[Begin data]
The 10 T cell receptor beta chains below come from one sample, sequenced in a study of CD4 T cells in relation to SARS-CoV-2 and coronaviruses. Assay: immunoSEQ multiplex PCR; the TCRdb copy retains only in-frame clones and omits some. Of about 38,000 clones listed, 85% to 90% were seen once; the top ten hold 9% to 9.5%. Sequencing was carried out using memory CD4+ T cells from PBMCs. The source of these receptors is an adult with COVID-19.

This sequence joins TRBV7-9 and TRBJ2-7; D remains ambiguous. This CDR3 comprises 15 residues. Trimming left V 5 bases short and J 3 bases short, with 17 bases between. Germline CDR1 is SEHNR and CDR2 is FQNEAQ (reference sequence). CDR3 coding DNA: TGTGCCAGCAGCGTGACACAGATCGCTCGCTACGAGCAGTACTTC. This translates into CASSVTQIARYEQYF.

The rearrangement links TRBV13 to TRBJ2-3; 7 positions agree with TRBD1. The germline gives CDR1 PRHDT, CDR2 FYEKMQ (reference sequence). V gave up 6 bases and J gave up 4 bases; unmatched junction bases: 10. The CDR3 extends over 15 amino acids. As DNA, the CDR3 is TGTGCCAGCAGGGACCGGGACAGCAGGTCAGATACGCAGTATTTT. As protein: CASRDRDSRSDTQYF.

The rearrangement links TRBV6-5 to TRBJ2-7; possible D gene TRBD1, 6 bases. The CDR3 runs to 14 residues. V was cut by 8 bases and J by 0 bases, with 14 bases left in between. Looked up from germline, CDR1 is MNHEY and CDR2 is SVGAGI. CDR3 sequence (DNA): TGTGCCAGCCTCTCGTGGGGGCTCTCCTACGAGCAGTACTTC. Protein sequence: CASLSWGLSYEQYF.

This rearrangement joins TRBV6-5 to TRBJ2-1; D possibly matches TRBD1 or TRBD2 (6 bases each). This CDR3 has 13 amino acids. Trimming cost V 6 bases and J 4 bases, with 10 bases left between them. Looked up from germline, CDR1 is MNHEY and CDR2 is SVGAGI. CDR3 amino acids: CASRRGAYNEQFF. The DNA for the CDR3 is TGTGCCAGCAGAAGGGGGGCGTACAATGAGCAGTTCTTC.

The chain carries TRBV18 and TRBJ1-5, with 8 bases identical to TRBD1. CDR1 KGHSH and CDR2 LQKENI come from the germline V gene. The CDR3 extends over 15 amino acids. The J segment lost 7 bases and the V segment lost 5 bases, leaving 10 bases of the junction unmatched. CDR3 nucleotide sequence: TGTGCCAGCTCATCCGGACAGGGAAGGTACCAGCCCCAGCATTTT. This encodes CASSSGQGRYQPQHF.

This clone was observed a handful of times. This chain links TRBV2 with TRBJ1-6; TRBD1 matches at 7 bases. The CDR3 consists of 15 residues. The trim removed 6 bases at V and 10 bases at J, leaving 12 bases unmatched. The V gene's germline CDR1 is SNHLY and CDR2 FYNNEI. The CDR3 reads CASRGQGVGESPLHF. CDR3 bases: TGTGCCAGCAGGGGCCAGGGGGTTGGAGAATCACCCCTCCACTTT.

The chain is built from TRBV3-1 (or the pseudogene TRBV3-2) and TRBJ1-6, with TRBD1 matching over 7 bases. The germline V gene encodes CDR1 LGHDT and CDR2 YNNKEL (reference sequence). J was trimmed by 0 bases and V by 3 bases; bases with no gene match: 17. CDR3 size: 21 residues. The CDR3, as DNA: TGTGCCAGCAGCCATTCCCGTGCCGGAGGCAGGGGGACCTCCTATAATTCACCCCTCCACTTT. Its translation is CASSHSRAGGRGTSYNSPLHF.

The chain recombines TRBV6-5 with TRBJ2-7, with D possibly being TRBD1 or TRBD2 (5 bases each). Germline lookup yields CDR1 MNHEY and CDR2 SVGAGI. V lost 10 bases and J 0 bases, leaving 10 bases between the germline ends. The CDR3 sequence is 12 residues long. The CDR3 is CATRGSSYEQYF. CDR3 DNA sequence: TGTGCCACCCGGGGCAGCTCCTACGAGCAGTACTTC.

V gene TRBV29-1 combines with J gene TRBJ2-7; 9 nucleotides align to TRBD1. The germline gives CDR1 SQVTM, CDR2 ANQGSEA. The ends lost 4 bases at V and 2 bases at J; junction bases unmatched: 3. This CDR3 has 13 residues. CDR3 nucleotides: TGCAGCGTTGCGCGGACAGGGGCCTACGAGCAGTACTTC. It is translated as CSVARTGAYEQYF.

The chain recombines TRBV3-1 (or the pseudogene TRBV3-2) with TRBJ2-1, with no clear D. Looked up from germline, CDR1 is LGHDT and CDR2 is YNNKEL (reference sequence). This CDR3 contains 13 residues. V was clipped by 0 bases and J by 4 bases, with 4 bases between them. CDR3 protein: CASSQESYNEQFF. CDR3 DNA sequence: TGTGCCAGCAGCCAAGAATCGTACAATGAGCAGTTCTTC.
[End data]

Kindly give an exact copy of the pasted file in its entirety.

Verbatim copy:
The 10 T cell receptor beta chains below come from one sample, sequenced in a study of CD4 T cells in relation to SARS-CoV-2 and coronaviruses. Assay: immunoSEQ multiplex PCR; the TCRdb copy retains only in-frame clones and omits some. Of about 38,000 clones listed, 85% to 90% were seen once; the top ten hold 9% to 9.5%. Sequencing was carried out using memory CD4+ T cells from PBMCs. The source of these receptors is an adult with COVID-19.

This sequence joins TRBV7-9 and TRBJ2-7; D remains ambiguous. This CDR3 comprises 15 residues. Trimming left V 5 bases short and J 3 bases short, with 17 bases between. Germline CDR1 is SEHNR and CDR2 is FQNEAQ (reference sequence). CDR3 coding DNA: TGTGCCAGCAGCGTGACACAGATCGCTCGCTACGAGCAGTACTTC. This translates into CASSVTQIARYEQYF.

The rearrangement links TRBV13 to TRBJ2-3; 7 positions agree with TRBD1. The germline gives CDR1 PRHDT, CDR2 FYEKMQ (reference sequence). V gave up 6 bases and J gave up 4 bases; unmatched junction bases: 10. The CDR3 extends over 15 amino acids. As DNA, the CDR3 is TGTGCCAGCAGGGACCGGGACAGCAGGTCAGATACGCAGTATTTT. As protein: CASRDRDSRSDTQYF.

The rearrangement links TRBV6-5 to TRBJ2-7; possible D gene TRBD1, 6 bases. The CDR3 runs to 14 residues. V was cut by 8 bases and J by 0 bases, with 14 bases left in between. Looked up from germline, CDR1 is MNHEY and CDR2 is SVGAGI. CDR3 sequence (DNA): TGTGCCAGCCTCTCGTGGGGGCTCTCCTACGAGCAGTACTTC. Protein sequence: CASLSWGLSYEQYF.

This rearrangement joins TRBV6-5 to TRBJ2-1; D possibly matches TRBD1 or TRBD2 (6 bases each). This CDR3 has 13 amino acids. Trimming cost V 6 bases and J 4 bases, with 10 bases left between them. Looked up from germline, CDR1 is MNHEY and CDR2 is SVGAGI. CDR3 amino acids: CASRRGAYNEQFF. The DNA for the CDR3 is TGTGCCAGCAGAAGGGGGGCGTACAATGAGCAGTTCTTC.

The chain carries TRBV18 and TRBJ1-5, with 8 bases identical to TRBD1. CDR1 KGHSH and CDR2 LQKENI come from the germline V gene. The CDR3 extends over 15 amino acids. The J segment lost 7 bases and the V segment lost 5 bases, leaving 10 bases of the junction unmatched. CDR3 nucleotide sequence: TGTGCCAGCTCATCCGGACAGGGAAGGTACCAGCCCCAGCATTTT. This encodes CASSSGQGRYQPQHF.

This clone was observed a handful of times. This chain links TRBV2 with TRBJ1-6; TRBD1 matches at 7 bases. The CDR3 consists of 15 residues. The trim removed 6 bases at V and 10 bases at J, leaving 12 bases unmatched. The V gene's germline CDR1 is SNHLY and CDR2 FYNNEI. The CDR3 reads CASRGQGVGESPLHF. CDR3 bases: TGTGCCAGCAGGGGCCAGGGGGTTGGAGAATCACCCCTCCACTTT.

The chain is built from TRBV3-1 (or the pseudogene TRBV3-2) and TRBJ1-6, with TRBD1 matching over 7 bases. The germline V gene encodes CDR1 LGHDT and CDR2 YNNKEL (reference sequence). J was trimmed by 0 bases and V by 3 bases; bases with no gene match: 17. CDR3 size: 21 residues. The CDR3, as DNA: TGTGCCAGCAGCCATTCCCGTGCCGGAGGCAGGGGGACCTCCTATAATTCACCCCTCCACTTT. Its translation is CASSHSRAGGRGTSYNSPLHF.

The chain recombines TRBV6-5 with TRBJ2-7, with D possibly being TRBD1 or TRBD2 (5 bases each). Germline lookup yields CDR1 MNHEY and CDR2 SVGAGI. V lost 10 bases and J 0 bases, leaving 10 bases between the germline ends. The CDR3 sequence is 12 residues long. The CDR3 is CATRGSSYEQYF. CDR3 DNA sequence: TGTGCCACCCGGGGCAGCTCCTACGAGCAGTACTTC.

V gene TRBV29-1 combines with J gene TRBJ2-7; 9 nucleotides align to TRBD1. The germline gives CDR1 SQVTM, CDR2 ANQGSEA. The ends lost 4 bases at V and 2 bases at J; junction bases unmatched: 3. This CDR3 has 13 residues. CDR3 nucleotides: TGCAGCGTTGCGCGGACAGGGGCCTACGAGCAGTACTTC. It is translated as CSVARTGAYEQYF.

The chain recombines TRBV3-1 (or the pseudogene TRBV3-2) with TRBJ2-1, with no clear D. Looked up from germline, CDR1 is LGHDT and CDR2 is YNNKEL (reference sequence). This CDR3 contains 13 residues. V was clipped by 0 bases and J by 4 bases, with 4 bases between them. CDR3 protein: CASSQESYNEQFF. CDR3 DNA sequence: TGTGCCAGCAGCCAAGAATCGTACAATGAGCAGTTCTTC.